Since it was recorded, the Perry-produced Wailers material has become the most heavily bootlegged music in the band's career. When they entered their collaboration, Perry and Marley had a handshake agreement that all the swag would be equally shared; once the music was delivered to Trojan Records in London, Perry took all of the money and told The Wailers they would only get royalties, a greedy and highly hypocritical move considering the alleged robbery that other producers had subjected him to. At a time when The Wailers were looking to advance their career after years of struggling, to be stabbed in the back by an apparent ally like Perry was too much for them to take. To this day, the copyrights to this incredible music have remained up in the air, resulting in dozens of crummy compilations that neither Marley's family nor Perry receive any money for. The words to "People Funny Boy" seem to boomerang in Perry's direction over this one...
Perry began to expand on many of the musical experiments that he had introduced to Jamaican music while still working with other producers. Twenty years before anyone had ever used the term "alternative" music, Perry shot pistols, broke glass, ran tapes backwards, and used samples of crying babies, falling rain, and animal sounds in his unique productions. With wild songs such as "Cane River Rock" (featuring traffic and motorcycle noise throughout), and "Headquarters" (featuring a phone call from a child as an introduction), the Upsetter was certainly living up to his nickname.
By 1973, Perry began to feel the squeeze of having to rely on commercial studios for his unique work. Most of his work had been recorded at Randy's Studio 17 or Dynamic Sound, and having to keep an eye on the clock while working his musical voodoo was a definite distraction. He and his family had moved into Washington Gardens, a posh Kingston suburb, a few years earlier, and while napping under a tree in his backyard, Perry had a dream where he heard music. When he awoke, he took the dream as a sign and began building his own studio on the exact spot. When it was completed in 1974, he painted the words BLACK ARK above the door, for it was here that Perry reckoned that he would lay down the Ten Commandments of reggae. For any other producer this would be an eccentric boast; in retrospective, Perry was being modest. The music that was recorded at the Black Ark over the next five years was absolute magic from one of reggae's most radical sorcerers.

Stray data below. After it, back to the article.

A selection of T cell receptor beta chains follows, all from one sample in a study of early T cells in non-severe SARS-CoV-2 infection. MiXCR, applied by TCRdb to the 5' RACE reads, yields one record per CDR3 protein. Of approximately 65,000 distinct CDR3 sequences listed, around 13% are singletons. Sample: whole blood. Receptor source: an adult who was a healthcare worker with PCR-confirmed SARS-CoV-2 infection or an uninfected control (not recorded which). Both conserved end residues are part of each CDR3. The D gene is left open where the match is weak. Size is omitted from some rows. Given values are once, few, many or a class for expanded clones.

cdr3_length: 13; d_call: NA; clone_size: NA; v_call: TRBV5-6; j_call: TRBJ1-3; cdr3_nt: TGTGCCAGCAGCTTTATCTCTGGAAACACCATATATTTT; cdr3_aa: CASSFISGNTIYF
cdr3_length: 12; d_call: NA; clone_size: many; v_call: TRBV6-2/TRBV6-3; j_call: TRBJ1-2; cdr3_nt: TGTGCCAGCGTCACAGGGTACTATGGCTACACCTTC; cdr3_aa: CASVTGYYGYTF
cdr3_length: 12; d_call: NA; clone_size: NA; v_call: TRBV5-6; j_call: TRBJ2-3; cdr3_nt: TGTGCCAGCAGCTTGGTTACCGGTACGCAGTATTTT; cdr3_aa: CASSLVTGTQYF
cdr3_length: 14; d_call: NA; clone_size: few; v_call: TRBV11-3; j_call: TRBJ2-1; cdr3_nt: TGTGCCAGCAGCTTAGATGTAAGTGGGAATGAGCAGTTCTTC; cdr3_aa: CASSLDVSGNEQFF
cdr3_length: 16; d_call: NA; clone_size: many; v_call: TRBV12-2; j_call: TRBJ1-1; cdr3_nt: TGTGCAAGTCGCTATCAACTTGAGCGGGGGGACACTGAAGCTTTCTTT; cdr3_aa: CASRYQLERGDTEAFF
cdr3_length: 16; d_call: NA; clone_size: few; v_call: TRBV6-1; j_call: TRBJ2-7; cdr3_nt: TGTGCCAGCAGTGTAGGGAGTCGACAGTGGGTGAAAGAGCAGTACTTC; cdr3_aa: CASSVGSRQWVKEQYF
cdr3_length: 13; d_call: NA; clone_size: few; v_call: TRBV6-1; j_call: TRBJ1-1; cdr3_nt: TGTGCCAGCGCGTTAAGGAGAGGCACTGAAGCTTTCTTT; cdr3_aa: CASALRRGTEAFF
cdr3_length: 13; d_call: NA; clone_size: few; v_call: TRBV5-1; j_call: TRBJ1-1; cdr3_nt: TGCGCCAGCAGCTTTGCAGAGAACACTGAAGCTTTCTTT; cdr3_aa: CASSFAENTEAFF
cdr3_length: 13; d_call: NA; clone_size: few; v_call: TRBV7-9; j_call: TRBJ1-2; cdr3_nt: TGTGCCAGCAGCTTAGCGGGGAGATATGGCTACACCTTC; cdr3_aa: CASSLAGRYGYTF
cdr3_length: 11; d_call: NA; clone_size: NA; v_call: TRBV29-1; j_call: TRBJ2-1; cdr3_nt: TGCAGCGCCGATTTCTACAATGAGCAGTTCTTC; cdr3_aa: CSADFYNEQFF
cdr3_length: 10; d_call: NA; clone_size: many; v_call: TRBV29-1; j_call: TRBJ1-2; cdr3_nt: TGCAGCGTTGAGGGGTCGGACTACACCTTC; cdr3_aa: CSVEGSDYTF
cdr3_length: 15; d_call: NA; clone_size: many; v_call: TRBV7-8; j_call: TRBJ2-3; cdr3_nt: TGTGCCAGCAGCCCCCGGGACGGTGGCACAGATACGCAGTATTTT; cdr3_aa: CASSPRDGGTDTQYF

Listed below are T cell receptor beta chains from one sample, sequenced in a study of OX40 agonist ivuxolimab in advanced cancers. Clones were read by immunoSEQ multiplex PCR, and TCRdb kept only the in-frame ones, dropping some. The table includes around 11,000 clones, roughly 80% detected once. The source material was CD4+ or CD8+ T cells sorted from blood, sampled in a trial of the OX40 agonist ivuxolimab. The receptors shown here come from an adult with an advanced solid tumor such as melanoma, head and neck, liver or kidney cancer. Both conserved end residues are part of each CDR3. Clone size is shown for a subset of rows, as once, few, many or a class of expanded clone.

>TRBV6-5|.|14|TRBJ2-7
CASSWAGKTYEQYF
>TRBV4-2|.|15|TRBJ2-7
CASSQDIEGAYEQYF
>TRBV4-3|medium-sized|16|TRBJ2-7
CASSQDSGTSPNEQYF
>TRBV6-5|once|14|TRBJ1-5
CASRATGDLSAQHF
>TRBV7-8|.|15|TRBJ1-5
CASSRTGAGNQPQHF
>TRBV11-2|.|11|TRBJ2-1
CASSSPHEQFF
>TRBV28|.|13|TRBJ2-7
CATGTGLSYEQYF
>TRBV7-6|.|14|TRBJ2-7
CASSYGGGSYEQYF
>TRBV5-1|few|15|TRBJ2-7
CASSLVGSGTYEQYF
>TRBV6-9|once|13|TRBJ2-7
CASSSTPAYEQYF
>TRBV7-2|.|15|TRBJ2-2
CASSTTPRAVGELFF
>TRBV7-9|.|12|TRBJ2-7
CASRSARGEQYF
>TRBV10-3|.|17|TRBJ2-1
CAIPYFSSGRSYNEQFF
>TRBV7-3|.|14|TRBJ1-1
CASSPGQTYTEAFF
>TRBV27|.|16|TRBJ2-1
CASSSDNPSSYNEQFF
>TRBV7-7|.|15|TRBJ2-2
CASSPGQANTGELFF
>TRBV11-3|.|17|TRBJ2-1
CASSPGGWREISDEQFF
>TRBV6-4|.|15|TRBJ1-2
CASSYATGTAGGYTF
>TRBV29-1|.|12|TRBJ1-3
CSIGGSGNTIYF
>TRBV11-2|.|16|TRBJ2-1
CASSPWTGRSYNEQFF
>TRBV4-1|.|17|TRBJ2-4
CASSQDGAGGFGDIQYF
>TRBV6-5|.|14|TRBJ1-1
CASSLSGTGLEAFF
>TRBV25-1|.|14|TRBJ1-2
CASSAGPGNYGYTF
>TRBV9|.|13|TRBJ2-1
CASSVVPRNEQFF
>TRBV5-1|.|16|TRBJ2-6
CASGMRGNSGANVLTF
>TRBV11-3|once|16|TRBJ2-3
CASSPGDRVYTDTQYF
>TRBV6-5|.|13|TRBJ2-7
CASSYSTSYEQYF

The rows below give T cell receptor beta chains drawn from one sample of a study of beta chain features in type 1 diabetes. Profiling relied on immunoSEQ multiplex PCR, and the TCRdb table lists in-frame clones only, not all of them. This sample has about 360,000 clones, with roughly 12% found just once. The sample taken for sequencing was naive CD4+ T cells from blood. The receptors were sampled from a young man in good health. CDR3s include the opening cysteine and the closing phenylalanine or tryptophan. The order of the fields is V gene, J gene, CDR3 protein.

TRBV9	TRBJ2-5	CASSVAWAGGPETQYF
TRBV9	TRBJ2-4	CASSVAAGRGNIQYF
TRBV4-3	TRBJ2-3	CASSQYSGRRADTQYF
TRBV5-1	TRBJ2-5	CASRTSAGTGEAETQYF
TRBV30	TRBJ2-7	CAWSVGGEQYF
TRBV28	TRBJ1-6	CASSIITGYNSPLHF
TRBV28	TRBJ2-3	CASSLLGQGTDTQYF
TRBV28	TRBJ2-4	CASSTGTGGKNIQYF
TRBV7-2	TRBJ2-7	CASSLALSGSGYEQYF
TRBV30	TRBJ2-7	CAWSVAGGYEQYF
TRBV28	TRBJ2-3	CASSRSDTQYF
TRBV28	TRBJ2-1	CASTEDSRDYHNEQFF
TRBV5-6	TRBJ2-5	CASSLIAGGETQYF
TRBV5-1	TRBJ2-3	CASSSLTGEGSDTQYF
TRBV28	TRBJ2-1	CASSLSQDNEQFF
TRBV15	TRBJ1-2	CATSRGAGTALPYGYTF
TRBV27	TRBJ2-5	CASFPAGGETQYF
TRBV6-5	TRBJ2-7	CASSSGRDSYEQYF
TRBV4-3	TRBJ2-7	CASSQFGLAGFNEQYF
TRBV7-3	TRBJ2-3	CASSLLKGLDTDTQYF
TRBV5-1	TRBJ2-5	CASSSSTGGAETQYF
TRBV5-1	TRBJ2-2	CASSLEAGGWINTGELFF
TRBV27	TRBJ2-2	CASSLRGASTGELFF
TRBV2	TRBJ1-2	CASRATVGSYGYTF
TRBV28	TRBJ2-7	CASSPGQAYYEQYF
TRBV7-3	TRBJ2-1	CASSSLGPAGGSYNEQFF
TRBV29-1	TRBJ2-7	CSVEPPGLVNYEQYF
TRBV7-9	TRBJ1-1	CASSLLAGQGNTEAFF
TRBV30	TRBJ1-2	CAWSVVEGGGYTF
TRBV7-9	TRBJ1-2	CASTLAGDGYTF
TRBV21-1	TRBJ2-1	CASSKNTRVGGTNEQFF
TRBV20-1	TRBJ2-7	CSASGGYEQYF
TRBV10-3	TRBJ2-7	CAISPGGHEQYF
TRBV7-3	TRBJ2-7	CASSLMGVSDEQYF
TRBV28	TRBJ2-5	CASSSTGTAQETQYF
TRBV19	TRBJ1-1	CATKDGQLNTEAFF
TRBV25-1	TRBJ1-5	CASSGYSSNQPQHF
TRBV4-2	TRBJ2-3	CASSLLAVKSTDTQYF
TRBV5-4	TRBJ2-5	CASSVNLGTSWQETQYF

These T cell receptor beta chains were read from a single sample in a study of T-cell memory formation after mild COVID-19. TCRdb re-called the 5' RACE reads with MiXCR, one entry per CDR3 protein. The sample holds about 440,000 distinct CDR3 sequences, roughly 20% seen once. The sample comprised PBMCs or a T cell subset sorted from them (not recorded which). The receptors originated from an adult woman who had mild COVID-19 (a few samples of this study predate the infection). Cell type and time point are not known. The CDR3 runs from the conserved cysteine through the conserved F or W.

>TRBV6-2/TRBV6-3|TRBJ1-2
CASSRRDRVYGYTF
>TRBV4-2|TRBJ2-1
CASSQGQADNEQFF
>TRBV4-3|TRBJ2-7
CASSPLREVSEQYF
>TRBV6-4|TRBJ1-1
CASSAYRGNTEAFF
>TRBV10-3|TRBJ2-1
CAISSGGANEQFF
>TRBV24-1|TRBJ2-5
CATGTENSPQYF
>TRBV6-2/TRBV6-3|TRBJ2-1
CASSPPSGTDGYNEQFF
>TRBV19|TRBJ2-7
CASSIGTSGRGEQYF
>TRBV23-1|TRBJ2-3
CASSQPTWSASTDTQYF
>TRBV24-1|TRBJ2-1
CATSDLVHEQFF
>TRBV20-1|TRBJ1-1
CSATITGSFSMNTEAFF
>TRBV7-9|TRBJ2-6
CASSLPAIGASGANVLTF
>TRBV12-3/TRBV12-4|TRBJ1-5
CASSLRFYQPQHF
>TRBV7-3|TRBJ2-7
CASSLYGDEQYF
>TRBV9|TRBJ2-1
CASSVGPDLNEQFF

Ras John checks out Lee Perry & The Robotics Band LIVE in MinneapolisIt was a balmy, tropical night in Minneapolis, MN at the famous First Avenue Club. So, what's Ras John doing in MN? I mon here for a BIG event! The stage here has hosted just about every major name in Rock music and it was the launch pad for Prince (there was an artist named that wasn't there?) Anyway, it wasn't Rock or Funk Sunday, August 22, 1998...It was driving, pushing the frontiers REGGAE.
There's a quote on the show poster saying "Lee Perry is Jamaica's most eccentric and innovative producer." That's a reasonable statement and he and a spectacular three man Robotiks Band with (you want to hear a KILLER Mix??) none other than The Mad Professor at the controls of the mixing board, proved Lee lives up to the quote just as well LIVE as in the studio. Including Roots classics like "Roast Fish and Cornbread" everything in the set was fresh and new with Lee's croaking and occasionally melodic voice backed up sizzling, pounding, pulsing dub packed Reggae. With Mad Professor twirling and sliding the mixing board controls Lee and The Robotics created a set that would awe anyone from Miles Davis to your most hard core punk rocker. I met a great guy by the name of Brad and the two of us traded looks of amazement song after song. Throughout, Lee pranced around the stage show with trays and bowls of fresh fruit that he periodically tossed out to the crowd or balanced on top of the aluminum foil helmet he had on his head. This was not a night of classics...this was a night of cutting edge, new music...if you get a chance to see Lee, don't miss it!